"I hope you love birds too. It is economical. It saves going to heaven."
Emily Dickinson

Thursday, August 24, 2023

Birds hide out during the molt


A Northern mockingbird in molt. Photo by J.J. Meyer



Here's my latest column, scheduled to run on Saturday in The Orange County Register, Los Angeles Daily News, Long Beach Press-Telegram, San Gabriel Valley Tribune, Pasadena Star-News, The Daily Breeze, Inland Valley Daily Bulletin and Riverside Press-Enterprise.


As we head toward the end of summer, many people may wonder where all the birds have gone.

Experts say the birds haven’t gone anywhere; they’re just in hiding. August is the peak molting time for songbirds. It’s the period when they shed worn and ragged feathers and grow beautiful new plumage.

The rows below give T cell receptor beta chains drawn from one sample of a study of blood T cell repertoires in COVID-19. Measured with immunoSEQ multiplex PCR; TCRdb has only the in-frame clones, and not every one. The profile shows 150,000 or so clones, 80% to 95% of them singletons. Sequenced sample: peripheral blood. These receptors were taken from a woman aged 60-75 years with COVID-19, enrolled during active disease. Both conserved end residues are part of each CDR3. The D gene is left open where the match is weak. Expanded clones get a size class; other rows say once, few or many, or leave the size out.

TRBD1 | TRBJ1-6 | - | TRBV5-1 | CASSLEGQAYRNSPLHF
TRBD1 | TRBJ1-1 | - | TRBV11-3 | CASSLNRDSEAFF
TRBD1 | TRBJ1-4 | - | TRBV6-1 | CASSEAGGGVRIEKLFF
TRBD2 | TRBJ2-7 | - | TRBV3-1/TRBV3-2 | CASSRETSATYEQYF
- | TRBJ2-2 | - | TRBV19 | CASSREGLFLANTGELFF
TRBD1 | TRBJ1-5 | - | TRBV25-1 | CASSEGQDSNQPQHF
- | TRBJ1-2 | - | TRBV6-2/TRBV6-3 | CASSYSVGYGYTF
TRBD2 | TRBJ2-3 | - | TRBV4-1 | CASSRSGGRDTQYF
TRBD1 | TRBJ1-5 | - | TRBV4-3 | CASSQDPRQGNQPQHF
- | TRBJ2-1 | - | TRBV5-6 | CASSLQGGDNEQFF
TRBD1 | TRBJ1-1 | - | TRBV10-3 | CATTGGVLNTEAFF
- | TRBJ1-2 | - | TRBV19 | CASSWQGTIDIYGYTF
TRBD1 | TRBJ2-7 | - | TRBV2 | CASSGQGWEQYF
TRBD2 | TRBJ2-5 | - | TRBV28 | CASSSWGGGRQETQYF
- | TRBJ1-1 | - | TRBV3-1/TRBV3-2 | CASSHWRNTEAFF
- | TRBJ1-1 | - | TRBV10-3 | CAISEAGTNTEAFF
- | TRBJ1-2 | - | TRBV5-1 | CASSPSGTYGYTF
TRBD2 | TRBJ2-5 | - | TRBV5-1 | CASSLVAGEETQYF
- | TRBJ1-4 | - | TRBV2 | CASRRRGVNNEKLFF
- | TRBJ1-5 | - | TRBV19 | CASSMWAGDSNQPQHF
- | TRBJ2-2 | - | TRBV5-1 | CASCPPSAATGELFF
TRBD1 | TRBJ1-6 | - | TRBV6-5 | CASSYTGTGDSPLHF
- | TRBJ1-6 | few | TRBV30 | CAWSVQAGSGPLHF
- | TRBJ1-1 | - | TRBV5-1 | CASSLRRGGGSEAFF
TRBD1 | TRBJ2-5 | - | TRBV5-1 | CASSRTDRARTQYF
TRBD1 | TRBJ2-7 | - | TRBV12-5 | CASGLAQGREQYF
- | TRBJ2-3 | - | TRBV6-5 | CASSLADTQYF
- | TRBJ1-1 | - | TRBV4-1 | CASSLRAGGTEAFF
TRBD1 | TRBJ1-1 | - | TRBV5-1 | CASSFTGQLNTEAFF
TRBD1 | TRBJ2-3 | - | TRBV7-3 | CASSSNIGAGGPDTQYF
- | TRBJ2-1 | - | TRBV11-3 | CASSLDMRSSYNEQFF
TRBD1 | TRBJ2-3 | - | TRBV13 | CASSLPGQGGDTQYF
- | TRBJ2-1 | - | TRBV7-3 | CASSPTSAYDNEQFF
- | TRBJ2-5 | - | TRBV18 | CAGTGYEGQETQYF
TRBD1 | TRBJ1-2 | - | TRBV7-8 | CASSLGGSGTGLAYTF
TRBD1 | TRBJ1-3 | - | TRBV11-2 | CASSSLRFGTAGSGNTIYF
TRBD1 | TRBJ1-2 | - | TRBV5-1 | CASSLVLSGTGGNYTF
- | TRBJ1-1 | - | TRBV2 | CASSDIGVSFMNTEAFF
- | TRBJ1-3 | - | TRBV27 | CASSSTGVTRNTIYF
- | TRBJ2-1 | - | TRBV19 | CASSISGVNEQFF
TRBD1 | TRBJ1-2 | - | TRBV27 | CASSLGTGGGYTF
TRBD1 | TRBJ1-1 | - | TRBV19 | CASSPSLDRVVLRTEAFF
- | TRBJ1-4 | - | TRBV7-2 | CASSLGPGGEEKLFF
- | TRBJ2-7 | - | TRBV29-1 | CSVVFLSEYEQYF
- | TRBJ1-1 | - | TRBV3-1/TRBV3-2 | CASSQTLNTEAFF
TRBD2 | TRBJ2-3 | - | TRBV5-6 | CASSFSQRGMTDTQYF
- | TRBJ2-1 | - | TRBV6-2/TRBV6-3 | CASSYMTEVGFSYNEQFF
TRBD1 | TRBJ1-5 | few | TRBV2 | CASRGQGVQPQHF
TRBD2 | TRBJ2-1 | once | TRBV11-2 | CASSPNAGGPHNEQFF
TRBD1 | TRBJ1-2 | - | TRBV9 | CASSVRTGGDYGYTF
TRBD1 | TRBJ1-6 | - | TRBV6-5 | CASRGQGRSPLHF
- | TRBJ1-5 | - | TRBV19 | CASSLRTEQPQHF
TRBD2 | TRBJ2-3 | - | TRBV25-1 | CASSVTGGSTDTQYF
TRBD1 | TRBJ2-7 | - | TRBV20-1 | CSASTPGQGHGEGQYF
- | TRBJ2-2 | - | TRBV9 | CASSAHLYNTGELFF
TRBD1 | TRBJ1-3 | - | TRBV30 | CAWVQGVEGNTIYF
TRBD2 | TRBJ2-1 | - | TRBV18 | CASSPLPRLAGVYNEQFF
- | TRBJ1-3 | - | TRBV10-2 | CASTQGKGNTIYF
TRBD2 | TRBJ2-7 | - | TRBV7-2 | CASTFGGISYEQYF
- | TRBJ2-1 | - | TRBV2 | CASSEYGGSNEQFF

“During the molt, birds suddenly get scarce,” said Tim Stanley, author of the recently published book, “California Birds: A Photographic Journey and Guide.” “They’re not necessarily gone; they’re just not vocalizing.”

Birds tend to become secretive while molting, quietly hiding in the vegetation, explained the Irvine-based author. “Even mockingbirds typically go very quiet by July.

“Birds are more vulnerable to predators during molt, because they’re not as quick to escape,” Stanley said. This is especially true when growing new flight feathers. Birds can look unkempt and bedraggled during the molting process as if they were on the losing end of a fight. Some even go bald.

“Although they’re not as pretty, you can learn a lot by observing them during this time,” he said.